The purpose of financial statements is to enable managers, shareholders and potential investors the insight into the information base they need to determine the financial health of a company. For many companies, the preparation of financial statements is a matter of legality. On the other hand, financial statements are useful only if they are accurate. This is the reason organizations often hire external auditors to observe the accuracy and quality of their financial statements. In addition, is not unlikely that government agencies oblige businesses to provide audited statements when they trade their stock.
Accuracy = Insurance for Investors
Third-party auditors inspect the accounting procedures that a company uses to record transactions and invoices that were used to prepare a financial statement. Let’s say that a balance sheet reports $100,000 in assets. An auditor will check the accuracy of that figure by tracking the receipts and invoices on file, eliminating eventual entry errors. In this way, investors and stockholders know what stocks to trade or where to invest, as they know that the financial statements mirror the real financial situation of the company.
Eliminate Information Asymmetry
If a business reports fake financial statements, to the effect that shareholders and investors are presented with the information different from those available to the company’s management, that situation is called information asymmetry. Half legal businesses often use two sets of accounts, those they use to run the company and those they report to federal or state agencies and potential investors. But, if an independent audit company is employed, they will check the financial statements and be able to spot irregularities in accounting methods, a red flag that financial statements are tampered with.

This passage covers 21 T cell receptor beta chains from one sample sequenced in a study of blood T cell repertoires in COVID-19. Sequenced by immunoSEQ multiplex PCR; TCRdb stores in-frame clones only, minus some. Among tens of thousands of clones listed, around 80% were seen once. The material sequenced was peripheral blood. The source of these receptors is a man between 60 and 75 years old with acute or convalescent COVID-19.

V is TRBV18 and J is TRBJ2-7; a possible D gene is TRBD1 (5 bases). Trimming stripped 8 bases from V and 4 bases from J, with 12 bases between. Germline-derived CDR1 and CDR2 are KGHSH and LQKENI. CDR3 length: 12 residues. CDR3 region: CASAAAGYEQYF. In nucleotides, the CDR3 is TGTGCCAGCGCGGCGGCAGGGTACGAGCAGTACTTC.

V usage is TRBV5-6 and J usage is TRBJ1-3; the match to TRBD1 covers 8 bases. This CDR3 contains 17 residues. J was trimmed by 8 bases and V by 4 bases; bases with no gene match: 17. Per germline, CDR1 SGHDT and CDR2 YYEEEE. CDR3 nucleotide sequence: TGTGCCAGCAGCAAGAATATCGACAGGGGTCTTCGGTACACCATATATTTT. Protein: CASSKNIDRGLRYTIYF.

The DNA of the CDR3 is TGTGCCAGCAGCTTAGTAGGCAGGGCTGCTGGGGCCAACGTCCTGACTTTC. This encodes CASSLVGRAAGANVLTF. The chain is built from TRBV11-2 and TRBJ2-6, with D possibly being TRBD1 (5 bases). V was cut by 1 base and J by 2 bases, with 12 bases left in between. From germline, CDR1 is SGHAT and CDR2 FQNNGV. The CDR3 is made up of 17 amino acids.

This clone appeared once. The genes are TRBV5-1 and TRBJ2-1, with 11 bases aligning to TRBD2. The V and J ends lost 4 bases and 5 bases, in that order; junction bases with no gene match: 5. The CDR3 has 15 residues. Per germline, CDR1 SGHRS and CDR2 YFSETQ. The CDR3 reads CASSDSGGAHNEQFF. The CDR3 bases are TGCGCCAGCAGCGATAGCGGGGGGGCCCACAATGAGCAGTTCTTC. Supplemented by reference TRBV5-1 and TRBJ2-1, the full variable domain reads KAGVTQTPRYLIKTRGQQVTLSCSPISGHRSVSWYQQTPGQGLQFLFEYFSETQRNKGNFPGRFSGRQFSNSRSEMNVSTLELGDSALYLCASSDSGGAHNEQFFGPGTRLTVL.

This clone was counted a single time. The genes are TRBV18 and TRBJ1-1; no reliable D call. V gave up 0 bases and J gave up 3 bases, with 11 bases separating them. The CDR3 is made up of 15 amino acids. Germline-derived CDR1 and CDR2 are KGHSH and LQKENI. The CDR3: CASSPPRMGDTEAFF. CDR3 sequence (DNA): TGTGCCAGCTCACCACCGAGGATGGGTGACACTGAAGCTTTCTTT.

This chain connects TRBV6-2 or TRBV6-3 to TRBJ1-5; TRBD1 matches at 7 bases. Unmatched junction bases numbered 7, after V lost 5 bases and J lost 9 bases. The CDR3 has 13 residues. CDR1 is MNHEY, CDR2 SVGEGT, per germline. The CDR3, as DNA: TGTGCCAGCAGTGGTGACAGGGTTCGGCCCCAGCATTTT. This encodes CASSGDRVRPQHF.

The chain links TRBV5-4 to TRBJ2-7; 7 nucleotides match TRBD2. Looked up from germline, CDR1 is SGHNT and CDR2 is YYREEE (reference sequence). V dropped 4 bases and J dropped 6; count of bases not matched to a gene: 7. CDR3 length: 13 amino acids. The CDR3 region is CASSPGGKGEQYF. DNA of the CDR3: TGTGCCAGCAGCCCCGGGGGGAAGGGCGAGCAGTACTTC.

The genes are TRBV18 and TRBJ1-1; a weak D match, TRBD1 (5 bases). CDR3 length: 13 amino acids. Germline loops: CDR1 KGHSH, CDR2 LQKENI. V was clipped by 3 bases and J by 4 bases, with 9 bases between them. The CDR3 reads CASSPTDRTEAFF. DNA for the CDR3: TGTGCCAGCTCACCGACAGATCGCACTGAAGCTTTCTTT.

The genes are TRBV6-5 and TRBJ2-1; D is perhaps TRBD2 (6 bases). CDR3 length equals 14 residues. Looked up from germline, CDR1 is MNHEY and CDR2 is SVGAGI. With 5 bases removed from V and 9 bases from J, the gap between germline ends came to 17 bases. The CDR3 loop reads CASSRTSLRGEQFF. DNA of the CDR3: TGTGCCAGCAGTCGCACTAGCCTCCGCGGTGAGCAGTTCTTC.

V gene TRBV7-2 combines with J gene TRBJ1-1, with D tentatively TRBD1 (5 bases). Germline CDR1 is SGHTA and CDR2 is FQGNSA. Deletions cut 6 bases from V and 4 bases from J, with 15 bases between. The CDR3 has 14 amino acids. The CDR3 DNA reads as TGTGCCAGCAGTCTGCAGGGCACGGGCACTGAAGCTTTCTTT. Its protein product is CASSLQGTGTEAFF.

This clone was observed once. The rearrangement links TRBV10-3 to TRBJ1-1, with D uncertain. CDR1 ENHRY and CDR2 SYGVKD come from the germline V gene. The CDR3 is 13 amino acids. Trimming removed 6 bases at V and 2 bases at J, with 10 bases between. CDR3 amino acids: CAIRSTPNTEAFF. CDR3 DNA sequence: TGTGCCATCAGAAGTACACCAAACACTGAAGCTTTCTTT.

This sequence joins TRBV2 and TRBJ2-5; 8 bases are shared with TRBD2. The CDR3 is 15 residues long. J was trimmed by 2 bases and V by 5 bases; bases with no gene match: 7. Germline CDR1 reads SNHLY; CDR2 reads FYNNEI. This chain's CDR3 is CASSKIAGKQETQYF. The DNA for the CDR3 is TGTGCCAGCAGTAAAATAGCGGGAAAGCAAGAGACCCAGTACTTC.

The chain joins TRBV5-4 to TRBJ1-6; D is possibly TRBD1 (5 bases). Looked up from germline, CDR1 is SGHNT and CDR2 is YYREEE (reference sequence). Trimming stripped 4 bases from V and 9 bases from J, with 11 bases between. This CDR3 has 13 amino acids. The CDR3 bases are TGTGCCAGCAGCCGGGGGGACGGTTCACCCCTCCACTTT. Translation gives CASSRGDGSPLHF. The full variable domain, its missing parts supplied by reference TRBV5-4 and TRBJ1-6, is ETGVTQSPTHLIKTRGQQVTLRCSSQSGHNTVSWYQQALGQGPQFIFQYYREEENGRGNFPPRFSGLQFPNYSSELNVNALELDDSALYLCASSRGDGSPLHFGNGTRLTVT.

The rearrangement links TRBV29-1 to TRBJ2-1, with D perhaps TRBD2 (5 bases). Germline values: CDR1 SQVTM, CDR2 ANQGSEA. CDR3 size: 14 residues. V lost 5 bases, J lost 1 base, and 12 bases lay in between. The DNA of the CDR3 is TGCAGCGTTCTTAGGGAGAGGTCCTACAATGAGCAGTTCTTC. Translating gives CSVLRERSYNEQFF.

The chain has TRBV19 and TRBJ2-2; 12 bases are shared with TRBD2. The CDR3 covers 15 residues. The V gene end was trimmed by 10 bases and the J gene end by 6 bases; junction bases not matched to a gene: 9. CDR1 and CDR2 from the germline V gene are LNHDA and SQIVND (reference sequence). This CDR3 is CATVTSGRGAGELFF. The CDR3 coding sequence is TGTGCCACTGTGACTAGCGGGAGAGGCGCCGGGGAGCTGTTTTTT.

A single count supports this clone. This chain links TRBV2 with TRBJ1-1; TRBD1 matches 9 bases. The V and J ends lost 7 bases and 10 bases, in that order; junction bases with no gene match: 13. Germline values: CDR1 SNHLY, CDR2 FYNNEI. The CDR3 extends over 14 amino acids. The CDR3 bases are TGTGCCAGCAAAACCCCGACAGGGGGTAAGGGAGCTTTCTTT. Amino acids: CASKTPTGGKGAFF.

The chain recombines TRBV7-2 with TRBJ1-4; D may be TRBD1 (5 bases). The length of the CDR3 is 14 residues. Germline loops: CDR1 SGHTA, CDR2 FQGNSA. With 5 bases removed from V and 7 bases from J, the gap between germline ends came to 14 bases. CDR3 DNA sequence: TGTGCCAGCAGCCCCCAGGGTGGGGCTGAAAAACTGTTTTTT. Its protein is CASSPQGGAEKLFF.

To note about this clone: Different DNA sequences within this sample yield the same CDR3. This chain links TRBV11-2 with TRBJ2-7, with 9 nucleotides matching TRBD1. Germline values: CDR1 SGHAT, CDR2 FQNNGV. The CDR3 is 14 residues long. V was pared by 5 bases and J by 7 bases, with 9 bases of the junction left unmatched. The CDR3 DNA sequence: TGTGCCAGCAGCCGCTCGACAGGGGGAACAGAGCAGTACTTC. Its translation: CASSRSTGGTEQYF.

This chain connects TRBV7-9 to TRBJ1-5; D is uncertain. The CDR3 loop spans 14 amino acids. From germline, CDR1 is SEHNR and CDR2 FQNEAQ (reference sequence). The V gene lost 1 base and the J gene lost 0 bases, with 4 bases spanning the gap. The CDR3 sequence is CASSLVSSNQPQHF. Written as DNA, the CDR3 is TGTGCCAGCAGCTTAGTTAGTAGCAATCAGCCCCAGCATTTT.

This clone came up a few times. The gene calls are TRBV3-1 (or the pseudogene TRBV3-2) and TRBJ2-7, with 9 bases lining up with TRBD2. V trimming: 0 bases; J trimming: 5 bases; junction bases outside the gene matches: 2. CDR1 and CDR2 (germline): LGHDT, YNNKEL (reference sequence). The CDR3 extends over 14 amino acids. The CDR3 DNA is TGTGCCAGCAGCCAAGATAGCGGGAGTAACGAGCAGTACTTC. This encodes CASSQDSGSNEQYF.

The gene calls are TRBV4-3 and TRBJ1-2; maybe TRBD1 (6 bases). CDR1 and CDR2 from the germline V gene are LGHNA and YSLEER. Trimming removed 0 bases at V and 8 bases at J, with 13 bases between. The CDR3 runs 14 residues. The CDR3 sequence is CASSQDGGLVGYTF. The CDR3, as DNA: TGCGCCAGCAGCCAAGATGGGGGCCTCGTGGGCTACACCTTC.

Another advantage of external auditors is that they are not only looking for accuracy consistency in financial statements but also make sure that the financial statements are compiled in accordance with national and international accounting standards. This is the crucial element of multinational corporations that are obliged to adhere to different accounting procedures. In additions, audited financial reports are checked for consistency as well in order to determine if the accounting procedures and figures employed within a company are consistent with regular and uniform reporting methods.
The reliability of your financial statements is augmented even if an auditor fails to find any inconsistencies in them, because they are audited by an independent party. It is not uncommon that a lender requires audited financial statements from a potential borrower, because they want a third-party auditor to stand behind the borrower’s financial situation. Finally, a company’s management may also take advantage of an independent audit, as it is able to alert them to corrupt employees who embezzle company assets and try to hide behind false invoices and transactions.
Third-party audits have many advantages for both company and potential investors. They eliminate the information concealment, minimize the entry-level errors and ensure that official accounting procedures are followed throughout the fiscal year. What is more, they serve as a reliable proof to stockholders and investors of a business financial statements’ legality.